This Battalion was raised in the early days of the First World War for purposes of home defence, and was composed largely of men who were too old or to young for more active service, or not up to the physical standard required. 2000 men were trained by the Battalion, which reached a high state of efficiency, and 600 men were passed on to the Regular Army. This unit is not to be confused with the early volunteer units, and were the forerunners of the 2nd World War Home Guard
The Wiltshire Volunteers
After the French Revolution at the end of the eighteenth century, Great Britain was faced with a possible invasion. From this threat grew the military Volunteer Movement. Loyal Associations were organised in towns for their local defence about 1798. This remained until the formation of the volunteers on a wider scale in 1859. In 1802 the West Wilts Volunteers were formed remaining until 1808 when they were disbanded and absorbed into the Local Militia. In 1959, after the Indian Mutiny had broken out, Local Volunteers Corps were re-introduced in Counties, this time on a no cost basis. The proposed uniform was described as a “Dark grey, coat to be loose frock, single breasted with narrow stand up collar and a little cut in at the waist with a black cord on each shoulder and a black braided half an inch wide at the top and bottom of the collar. The trousers to be of the same colour as the coat with a black braid stripe half and inch on the outside. The headdress to be a cap of the same colour as the uniform with a black band and a bronze bugle in front of similar shape and height to the pattern produced, and to be provided with an oil skin cover to be worn in wet weather”.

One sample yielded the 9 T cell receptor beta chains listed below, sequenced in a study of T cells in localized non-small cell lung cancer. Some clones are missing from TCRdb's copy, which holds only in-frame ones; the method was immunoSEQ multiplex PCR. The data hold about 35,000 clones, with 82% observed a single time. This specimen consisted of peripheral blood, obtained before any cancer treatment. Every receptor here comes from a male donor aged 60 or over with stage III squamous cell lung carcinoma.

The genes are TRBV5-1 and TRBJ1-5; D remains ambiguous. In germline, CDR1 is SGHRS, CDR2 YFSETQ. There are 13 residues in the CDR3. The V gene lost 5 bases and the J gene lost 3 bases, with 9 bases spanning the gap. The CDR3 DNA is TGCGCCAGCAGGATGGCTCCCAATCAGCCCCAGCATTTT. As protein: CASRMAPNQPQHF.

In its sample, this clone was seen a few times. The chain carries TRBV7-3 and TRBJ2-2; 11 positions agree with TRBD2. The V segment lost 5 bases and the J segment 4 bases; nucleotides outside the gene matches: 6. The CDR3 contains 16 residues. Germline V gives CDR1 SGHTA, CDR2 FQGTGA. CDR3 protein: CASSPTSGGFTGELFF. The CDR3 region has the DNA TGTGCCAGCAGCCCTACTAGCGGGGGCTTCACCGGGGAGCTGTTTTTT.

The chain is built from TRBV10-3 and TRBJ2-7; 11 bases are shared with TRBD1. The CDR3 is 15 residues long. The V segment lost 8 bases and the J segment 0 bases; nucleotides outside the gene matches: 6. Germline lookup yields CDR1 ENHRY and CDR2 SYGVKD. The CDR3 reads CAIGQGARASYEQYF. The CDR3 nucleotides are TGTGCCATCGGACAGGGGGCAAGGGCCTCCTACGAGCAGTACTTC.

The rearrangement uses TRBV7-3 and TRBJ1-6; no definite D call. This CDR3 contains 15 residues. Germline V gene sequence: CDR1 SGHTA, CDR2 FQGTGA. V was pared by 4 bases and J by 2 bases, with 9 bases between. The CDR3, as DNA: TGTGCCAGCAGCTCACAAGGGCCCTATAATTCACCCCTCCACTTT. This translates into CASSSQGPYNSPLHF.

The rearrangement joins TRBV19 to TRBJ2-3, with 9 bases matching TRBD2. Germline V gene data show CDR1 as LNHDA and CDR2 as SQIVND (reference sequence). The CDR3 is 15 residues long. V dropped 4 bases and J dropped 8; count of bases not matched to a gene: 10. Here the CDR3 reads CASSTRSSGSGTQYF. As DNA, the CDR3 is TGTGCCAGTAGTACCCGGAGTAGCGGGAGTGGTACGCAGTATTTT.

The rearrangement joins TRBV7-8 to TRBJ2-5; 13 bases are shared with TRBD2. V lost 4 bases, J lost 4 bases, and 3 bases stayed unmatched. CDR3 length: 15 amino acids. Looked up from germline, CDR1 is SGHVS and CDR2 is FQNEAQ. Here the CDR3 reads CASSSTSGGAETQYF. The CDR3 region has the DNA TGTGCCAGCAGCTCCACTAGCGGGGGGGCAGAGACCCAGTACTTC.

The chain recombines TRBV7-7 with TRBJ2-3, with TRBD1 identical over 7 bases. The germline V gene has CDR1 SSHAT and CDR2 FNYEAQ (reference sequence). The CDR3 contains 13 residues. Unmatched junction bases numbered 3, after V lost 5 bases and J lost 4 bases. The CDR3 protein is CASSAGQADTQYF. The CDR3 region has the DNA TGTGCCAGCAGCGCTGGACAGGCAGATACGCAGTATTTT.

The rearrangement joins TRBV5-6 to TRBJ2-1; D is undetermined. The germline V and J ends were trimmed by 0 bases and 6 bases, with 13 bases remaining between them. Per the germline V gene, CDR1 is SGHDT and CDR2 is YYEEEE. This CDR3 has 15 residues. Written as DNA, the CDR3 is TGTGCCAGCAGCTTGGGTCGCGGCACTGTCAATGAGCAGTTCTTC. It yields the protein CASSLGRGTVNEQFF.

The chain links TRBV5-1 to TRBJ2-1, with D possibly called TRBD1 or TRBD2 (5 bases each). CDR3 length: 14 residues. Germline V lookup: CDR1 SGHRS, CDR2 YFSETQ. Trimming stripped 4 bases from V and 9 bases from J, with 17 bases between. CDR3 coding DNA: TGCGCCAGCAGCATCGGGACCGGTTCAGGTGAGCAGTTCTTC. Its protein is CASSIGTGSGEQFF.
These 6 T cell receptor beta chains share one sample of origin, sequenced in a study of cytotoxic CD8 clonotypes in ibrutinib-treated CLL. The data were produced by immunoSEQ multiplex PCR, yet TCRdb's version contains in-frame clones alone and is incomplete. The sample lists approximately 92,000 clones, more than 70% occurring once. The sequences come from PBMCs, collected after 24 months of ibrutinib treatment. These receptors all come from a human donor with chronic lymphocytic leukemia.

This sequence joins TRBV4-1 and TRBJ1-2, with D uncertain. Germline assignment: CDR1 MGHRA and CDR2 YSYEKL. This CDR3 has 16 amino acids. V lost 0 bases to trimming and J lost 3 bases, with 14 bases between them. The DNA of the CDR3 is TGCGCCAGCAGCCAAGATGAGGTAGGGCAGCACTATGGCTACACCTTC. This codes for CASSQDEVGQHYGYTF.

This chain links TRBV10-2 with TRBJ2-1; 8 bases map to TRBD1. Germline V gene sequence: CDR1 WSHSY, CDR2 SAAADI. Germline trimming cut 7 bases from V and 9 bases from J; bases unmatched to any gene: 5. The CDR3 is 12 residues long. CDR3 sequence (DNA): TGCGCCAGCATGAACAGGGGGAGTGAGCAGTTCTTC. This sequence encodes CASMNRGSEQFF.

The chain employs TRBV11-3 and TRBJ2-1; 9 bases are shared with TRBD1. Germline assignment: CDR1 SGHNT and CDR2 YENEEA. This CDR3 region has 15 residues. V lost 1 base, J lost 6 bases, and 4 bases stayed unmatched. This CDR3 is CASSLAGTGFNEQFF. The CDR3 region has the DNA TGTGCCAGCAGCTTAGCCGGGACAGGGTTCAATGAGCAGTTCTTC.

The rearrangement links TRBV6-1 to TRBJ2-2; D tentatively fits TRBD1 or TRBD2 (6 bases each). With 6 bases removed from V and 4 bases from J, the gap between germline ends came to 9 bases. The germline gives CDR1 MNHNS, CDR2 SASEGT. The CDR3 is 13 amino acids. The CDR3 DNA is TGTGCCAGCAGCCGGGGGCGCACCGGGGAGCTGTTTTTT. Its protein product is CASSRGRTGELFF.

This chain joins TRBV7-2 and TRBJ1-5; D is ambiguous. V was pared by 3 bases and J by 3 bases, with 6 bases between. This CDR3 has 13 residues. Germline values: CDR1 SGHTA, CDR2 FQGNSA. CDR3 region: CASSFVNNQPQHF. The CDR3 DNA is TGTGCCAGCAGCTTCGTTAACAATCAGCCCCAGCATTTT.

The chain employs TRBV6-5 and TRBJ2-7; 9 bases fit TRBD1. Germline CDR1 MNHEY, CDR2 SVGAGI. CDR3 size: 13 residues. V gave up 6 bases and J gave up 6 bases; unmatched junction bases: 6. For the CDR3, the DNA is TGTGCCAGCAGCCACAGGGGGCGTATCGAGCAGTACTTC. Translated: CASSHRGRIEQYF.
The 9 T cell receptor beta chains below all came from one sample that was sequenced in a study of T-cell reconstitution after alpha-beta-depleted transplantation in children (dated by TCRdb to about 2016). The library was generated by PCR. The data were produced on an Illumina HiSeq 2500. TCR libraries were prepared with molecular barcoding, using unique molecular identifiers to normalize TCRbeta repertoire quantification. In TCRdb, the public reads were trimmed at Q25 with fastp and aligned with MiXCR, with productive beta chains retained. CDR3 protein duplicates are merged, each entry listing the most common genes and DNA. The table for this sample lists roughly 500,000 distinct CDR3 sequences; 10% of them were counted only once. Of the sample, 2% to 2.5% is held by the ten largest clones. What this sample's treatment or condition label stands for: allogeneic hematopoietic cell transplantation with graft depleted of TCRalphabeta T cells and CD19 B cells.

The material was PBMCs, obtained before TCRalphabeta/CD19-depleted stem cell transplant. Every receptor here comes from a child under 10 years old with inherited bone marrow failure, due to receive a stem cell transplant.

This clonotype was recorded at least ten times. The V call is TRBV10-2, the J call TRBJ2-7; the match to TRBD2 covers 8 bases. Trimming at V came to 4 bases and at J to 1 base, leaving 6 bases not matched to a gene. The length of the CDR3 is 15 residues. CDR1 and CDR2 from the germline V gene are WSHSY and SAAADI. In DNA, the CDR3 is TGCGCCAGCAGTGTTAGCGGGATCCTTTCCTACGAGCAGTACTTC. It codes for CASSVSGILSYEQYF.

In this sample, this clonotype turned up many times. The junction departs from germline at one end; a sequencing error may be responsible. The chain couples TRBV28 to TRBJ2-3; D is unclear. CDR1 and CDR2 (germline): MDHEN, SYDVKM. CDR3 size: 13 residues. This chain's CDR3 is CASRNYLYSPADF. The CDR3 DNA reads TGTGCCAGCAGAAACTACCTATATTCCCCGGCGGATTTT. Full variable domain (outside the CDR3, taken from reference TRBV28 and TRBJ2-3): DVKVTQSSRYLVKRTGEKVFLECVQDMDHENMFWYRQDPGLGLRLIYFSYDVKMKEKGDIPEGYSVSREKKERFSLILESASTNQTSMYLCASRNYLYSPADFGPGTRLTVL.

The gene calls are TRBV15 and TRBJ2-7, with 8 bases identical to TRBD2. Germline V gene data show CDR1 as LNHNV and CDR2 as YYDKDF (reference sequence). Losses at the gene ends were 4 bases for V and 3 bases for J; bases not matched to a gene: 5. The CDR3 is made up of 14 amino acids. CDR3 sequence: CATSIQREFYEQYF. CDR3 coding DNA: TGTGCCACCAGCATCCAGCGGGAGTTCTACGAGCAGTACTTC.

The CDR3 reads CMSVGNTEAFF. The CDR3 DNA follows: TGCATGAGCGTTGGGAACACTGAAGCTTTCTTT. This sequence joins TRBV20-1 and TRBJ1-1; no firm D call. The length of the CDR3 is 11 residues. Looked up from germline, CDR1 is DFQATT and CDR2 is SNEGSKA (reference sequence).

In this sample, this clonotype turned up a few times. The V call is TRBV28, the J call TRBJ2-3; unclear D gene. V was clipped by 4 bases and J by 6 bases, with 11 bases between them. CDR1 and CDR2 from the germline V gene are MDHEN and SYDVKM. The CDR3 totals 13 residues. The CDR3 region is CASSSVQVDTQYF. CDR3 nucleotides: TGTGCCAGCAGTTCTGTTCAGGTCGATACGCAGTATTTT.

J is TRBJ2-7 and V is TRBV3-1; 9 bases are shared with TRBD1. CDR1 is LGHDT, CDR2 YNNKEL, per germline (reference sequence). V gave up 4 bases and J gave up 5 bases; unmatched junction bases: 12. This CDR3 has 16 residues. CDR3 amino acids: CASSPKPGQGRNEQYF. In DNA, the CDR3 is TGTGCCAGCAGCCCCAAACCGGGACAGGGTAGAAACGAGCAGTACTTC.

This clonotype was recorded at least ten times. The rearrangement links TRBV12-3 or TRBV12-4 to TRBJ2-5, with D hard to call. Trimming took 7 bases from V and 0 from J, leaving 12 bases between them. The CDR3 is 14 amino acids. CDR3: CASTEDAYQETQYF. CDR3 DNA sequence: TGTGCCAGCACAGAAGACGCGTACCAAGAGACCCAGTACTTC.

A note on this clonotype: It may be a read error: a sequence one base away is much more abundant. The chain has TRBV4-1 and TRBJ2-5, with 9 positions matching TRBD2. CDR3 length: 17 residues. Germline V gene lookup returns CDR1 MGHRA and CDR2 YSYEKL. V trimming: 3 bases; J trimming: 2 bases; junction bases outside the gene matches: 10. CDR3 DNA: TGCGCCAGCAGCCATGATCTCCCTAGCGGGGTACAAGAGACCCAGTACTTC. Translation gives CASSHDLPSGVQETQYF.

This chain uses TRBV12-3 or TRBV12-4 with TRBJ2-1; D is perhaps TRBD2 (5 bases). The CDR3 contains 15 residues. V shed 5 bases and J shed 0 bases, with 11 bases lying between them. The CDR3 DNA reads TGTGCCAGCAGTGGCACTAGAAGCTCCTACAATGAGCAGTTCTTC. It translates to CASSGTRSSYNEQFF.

The 6th (Maiden Bradley) Corps was a much more unorthodox body. It consisted of tenants of the Duke of Somerset, and was raised and commanded by the Earl St. Maur, who modelled it on the irregular cavalry of India. Drilling and hunting were combined, as most of the members lived on farms in the Blackmore Vale Country, while at Warminster were the kennels of the South Wilts of whom their Lieutenant Colonel was the master.